The slingshot also serves as a symbol of human power and destruction. The slingshot is a weapon that allows the man to exert his dominance over the bird. The weapon represents man's ability to destroy and conquer.

Literary Devices

Scannell uses a range of literary devices to add depth and meaning to the poem. These include:


The use of alliteration helps to create a sense of rhythm and sound in the poem. For example, the line "Proud of his prowess and his aim" uses alliteration to emphasize the man's pride.


The repetition of the word "shot" in the poem creates a sense of ongoing action and emphasizes the man's violent act.


The poet uses personification to give life to the bird. For example, the line "The bird toppled like a pivot" gives the bird human-like qualities, making its death all the more poignant.


The poem is a commentary on the destructive power of humans and their impact on nature. The man's desire to kill the bird represents the destructive tendencies of human beings. The man's feeling of guilt and remorse at the end of the poem shows that even though humans may have the power to destroy, they also have the capacity for empathy and compassion.

The poem also highlights the importance of respecting nature and its inhabitants. The man's actions show that when humans treat nature as a means to an end, they become disconnected from the world around them. The man's feelings of guilt and remorse when he realizes the bird's value show that it is important to view nature as something that deserves respect and protection.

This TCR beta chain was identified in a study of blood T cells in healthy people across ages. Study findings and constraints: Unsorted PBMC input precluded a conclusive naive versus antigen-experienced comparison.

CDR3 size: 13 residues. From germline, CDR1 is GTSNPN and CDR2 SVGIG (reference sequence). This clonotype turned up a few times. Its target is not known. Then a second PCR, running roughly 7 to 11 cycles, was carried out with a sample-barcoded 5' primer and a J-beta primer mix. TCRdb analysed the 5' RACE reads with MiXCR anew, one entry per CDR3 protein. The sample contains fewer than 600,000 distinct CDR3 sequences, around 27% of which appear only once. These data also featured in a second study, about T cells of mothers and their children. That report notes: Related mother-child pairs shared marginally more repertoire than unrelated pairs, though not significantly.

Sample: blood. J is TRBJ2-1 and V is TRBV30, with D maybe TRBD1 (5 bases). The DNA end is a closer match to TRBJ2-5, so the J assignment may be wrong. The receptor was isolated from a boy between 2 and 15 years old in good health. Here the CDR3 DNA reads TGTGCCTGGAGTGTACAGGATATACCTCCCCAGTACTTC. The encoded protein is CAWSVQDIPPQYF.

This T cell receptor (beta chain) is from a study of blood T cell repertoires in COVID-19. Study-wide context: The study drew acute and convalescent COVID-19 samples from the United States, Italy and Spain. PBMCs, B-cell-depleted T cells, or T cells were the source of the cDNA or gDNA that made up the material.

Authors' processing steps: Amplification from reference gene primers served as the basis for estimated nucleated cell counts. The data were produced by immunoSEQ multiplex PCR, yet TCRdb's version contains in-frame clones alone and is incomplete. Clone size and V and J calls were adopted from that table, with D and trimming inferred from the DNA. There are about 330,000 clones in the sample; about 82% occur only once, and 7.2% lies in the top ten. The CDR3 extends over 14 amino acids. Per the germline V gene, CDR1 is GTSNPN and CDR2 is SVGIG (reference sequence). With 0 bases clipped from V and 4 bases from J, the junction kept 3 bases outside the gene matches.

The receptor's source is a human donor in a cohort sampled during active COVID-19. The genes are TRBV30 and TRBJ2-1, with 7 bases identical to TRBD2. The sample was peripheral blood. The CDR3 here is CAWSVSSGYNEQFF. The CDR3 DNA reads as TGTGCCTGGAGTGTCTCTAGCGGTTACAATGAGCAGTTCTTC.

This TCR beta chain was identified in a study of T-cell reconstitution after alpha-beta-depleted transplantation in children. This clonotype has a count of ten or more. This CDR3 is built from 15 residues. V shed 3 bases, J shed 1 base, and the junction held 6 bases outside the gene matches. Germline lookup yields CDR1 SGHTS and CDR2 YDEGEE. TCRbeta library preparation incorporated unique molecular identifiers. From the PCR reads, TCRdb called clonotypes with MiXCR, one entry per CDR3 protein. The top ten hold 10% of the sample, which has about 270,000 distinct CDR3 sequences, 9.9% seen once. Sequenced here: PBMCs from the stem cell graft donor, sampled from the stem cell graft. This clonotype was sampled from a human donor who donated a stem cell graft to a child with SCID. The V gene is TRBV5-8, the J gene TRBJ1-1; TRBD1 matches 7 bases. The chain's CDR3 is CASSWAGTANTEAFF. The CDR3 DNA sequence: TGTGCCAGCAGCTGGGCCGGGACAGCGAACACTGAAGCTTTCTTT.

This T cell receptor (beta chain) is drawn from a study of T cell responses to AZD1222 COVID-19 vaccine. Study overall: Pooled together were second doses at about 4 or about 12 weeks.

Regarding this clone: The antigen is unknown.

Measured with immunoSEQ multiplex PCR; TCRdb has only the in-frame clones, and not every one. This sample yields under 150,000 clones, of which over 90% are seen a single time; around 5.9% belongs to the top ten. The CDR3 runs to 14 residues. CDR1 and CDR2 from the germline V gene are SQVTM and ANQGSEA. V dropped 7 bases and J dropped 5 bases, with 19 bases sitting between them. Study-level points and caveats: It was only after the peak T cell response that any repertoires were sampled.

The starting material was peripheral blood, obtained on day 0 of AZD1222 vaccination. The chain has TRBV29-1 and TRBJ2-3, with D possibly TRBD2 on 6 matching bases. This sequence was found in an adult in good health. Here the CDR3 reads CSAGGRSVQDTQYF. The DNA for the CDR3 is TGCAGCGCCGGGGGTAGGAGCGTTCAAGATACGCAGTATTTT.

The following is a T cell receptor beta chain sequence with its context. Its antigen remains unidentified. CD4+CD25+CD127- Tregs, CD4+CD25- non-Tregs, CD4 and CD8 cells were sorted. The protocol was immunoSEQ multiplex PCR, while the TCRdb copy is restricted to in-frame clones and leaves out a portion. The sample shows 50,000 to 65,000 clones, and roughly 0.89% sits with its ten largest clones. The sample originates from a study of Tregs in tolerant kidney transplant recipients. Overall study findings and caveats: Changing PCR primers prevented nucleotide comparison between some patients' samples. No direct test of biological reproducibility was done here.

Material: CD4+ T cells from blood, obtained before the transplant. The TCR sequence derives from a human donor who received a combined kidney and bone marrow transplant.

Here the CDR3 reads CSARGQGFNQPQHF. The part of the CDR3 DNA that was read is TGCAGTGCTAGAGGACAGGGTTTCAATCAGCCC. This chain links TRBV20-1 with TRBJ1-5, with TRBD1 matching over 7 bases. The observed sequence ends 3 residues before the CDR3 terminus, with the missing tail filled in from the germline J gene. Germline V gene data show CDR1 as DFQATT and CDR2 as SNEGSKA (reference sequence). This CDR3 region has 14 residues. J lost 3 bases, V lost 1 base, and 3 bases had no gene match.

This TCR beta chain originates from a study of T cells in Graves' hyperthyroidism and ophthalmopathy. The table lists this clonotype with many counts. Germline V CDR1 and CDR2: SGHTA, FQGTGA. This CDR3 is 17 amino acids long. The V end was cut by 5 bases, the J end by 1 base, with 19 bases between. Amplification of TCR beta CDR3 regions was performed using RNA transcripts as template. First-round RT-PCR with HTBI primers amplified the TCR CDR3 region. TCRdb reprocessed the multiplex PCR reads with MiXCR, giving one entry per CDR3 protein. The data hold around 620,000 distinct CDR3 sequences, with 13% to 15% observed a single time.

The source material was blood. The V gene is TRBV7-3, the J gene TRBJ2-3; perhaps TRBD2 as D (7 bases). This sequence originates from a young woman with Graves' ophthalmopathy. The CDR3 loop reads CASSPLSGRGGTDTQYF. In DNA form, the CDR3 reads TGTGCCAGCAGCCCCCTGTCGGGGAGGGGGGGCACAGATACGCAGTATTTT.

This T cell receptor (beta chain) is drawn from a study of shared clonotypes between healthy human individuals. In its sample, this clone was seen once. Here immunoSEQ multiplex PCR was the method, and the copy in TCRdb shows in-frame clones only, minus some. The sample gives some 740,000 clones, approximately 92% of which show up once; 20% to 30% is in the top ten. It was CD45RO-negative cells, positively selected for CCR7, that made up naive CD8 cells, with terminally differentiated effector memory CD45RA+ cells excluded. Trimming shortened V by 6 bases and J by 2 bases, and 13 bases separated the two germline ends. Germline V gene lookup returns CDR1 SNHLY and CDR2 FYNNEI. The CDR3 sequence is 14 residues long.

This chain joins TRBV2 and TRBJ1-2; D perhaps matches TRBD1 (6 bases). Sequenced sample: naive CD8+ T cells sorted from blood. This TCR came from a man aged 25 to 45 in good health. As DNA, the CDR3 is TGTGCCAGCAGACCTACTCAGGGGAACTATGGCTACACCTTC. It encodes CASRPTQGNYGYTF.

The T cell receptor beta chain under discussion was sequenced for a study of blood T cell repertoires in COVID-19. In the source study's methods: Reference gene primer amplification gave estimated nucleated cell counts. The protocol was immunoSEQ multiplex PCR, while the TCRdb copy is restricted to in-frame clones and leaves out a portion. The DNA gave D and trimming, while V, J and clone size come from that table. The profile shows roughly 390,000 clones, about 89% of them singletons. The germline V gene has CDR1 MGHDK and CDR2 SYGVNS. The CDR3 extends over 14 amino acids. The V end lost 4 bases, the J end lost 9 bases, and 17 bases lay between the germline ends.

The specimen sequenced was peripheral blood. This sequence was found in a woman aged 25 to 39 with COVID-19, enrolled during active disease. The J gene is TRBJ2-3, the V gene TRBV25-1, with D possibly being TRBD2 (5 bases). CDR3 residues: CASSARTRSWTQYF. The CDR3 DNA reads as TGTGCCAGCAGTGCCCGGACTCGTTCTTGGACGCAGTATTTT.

In conclusion, "A Case of Murder" is a powerful poem that raises important questions about humanity's relationship with nature. Scannell's use of language, symbolism, and literary devices helps to communicate the poem's message clearly and effectively. The poem serves as a warning against the destructive tendencies of human beings and emphasizes the importance of respecting and protecting the natural world.

Editor 2 Analysis and Explanation

A Case of Murder: A Masterpiece of Suspense and Irony

Vernon Scannell's poem "A Case of Murder" is a masterpiece of suspense and irony that leaves the reader with a sense of unease and a lingering feeling of ambiguity. The poem tells the story of a man who murders his wife and then tries to cover up his crime, only to be haunted by her ghostly presence. In this analysis, we will explore the themes of guilt, deception, and the supernatural, as well as the use of language and imagery to create a sense of tension and unease.